For the first time, archaeologists have discovered part of a fossil of a saber-toothed tiger in China. The find is helping to explain the big cat’s migration worldwide.
Details were published in the international paleontology journal Historical Biology. The discovery concerned a section of the jaw, described as the “mandibular horizontal branch with buccal teeth.”
The saber-toothed tiger subfamily (Machairodontinae) is famous for its dagger-shaped upper canine teeth. It was regarded as an apex predator. Popular culture has sustained interested in the tigers in films such as “Ice Age.”
There were many types of saber-toothed tiger, but scientists believe the jawbone found in China is most likely from the European saber-toothed tiger.
It is believed to have entered North America in the late Miocene Epoch, between 13 million and 5 million years ago. Most of the animals were roughly the same size as modern tigers. During this period, species developed new forms, as large predatory mammals and birds, or small quick birds and rodents.
The fossils found in the Linxia Basin in Linxia, in the People’s Republic of China, are now being factored in as a key migration route for the sabertooth tigers’ ancestors that dominated the landscape in North America. The Chinese specimen is believed to be more primitive than its later relatives.
“It can be speculated that the saber-toothed tiger travels east from Europe, first arrives at Turkey, and then crossed into Central Asia. The most likely route is to enter China after passing through Iran, and then head to North America,” said Sun Boyang, an assistant researcher at the Institute of Paleospine at the Chinese Academy of Sciences.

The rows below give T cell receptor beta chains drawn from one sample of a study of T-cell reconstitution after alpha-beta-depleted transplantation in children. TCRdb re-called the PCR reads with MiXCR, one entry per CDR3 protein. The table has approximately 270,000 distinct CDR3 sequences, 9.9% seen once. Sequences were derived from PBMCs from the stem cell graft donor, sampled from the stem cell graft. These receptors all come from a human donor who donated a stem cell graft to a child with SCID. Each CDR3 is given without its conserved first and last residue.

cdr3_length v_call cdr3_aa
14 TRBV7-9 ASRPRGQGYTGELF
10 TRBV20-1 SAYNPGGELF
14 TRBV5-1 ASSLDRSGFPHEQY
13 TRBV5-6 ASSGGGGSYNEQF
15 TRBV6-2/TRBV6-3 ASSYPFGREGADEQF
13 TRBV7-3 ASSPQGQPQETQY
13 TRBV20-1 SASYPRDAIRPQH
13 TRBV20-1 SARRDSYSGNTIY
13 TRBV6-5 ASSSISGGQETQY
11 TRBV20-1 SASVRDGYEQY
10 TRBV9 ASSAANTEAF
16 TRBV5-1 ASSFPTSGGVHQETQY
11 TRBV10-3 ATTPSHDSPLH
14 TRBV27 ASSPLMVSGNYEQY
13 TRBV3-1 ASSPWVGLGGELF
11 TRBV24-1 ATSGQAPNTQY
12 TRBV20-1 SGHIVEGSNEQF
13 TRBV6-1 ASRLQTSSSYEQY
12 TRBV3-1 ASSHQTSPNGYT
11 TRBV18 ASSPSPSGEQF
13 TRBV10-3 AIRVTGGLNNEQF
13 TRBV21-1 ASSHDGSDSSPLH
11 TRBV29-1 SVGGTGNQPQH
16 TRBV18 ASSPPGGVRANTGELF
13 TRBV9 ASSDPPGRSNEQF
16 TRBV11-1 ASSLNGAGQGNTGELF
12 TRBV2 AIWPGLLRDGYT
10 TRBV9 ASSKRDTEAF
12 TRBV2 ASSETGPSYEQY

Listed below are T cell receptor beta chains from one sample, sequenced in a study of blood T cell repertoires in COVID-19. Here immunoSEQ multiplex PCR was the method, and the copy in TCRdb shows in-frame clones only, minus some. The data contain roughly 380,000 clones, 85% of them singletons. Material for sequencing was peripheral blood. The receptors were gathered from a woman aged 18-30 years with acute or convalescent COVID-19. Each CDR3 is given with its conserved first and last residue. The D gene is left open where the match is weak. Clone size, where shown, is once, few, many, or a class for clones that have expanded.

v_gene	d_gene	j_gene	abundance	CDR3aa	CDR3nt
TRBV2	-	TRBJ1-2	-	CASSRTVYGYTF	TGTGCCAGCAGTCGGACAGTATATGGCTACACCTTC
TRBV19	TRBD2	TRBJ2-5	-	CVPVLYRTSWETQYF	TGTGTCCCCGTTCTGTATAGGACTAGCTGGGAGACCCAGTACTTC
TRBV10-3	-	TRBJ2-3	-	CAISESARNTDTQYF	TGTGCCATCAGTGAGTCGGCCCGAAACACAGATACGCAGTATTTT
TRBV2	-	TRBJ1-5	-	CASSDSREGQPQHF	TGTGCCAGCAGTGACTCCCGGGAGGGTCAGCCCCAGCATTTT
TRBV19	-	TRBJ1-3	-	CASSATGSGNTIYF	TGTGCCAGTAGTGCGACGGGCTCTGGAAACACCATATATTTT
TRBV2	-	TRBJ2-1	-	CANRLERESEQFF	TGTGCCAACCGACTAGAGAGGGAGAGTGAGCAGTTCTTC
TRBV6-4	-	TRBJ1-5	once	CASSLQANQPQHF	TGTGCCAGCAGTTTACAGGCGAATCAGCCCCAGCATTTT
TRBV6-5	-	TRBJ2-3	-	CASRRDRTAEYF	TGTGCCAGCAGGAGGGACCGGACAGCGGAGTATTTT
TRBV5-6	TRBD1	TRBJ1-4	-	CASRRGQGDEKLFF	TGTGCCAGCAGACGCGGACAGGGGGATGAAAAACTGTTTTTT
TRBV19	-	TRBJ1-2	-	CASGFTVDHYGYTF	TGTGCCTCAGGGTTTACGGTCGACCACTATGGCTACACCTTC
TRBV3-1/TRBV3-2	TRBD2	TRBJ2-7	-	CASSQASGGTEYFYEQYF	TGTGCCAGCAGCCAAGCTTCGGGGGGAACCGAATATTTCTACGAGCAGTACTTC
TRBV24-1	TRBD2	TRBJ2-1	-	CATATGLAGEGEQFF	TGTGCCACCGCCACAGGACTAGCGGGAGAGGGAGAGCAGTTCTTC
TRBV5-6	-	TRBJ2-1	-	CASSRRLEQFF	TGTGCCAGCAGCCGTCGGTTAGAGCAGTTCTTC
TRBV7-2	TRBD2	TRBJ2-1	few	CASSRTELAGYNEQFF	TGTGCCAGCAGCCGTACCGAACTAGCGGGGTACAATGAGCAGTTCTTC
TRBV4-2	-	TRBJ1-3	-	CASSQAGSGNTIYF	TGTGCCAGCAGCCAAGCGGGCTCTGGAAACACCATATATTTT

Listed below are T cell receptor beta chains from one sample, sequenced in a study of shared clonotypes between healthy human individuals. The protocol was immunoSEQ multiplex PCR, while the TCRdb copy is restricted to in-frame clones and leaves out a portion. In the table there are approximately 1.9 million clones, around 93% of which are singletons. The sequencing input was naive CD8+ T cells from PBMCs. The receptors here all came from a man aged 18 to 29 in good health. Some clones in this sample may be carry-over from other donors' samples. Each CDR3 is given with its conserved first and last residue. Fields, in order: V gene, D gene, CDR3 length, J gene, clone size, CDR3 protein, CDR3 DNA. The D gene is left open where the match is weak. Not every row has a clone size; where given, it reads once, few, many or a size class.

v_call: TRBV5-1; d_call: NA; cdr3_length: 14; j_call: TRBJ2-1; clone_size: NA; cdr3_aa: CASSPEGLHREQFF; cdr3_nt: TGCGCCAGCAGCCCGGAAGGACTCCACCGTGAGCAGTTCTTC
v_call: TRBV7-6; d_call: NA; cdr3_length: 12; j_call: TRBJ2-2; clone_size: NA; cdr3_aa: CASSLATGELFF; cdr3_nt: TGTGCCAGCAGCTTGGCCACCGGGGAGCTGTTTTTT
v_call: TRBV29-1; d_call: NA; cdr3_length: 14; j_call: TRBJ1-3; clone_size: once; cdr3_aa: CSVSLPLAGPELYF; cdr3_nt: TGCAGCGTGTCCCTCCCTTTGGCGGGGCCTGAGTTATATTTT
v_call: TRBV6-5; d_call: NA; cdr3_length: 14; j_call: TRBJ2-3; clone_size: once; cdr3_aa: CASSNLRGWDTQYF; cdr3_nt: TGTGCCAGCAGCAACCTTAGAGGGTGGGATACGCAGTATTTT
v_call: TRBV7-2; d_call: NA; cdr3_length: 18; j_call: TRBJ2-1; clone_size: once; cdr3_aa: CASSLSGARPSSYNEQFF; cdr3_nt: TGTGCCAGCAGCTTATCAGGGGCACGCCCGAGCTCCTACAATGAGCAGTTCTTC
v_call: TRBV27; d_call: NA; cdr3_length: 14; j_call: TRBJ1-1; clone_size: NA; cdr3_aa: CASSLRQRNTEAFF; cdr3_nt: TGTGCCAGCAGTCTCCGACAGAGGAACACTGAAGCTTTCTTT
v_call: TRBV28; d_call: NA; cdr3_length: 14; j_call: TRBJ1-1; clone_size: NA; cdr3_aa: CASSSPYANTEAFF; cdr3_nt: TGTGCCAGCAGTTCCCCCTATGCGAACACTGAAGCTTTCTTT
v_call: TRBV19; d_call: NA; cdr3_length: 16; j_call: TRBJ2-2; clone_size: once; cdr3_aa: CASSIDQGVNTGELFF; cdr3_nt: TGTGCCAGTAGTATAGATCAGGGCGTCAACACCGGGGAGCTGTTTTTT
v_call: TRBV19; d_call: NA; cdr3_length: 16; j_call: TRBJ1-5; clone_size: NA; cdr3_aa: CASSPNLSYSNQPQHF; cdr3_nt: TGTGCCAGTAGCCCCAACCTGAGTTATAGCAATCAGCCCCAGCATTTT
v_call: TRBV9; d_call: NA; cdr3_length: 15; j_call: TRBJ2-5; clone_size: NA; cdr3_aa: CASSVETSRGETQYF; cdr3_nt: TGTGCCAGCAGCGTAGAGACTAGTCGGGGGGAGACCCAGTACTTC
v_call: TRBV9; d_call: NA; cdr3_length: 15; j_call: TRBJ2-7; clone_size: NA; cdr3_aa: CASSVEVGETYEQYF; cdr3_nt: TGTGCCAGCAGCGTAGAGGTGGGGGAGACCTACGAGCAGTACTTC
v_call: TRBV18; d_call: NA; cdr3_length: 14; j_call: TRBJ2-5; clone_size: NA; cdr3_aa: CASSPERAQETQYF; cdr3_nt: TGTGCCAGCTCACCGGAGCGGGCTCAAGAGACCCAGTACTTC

The saber-toothed tiger is believed to have migrated to North America via the Bering land bridge.
The research was conducted by the Institute of Vertebrate Paleontology and Paleoanthropology of the Chinese Academy of Sciences and the Paleontology Research Center of Yuxi Normal University, Gansu Hezheng Paleontological Fossil Museum, Yunnan University and other researchers.
In a statement, they said: “The material is a section of the mandibular horizontal branch with buccal teeth, which has obvious original features, such as relatively vertical mandibular joint side profile, relatively large size of the lower premolar, and the subfissure tooth has a more developed lower heel remnant, consistent with the hidden saber-toothed tiger (Machairodus aphanistus) distributed in Europe.
Previously, most of the late Miocene sabertooth tiger materials reported in China were Machairodus palanderi and Machairodus horribilis.
Edited by Fern Siegel and Judith Isacoff
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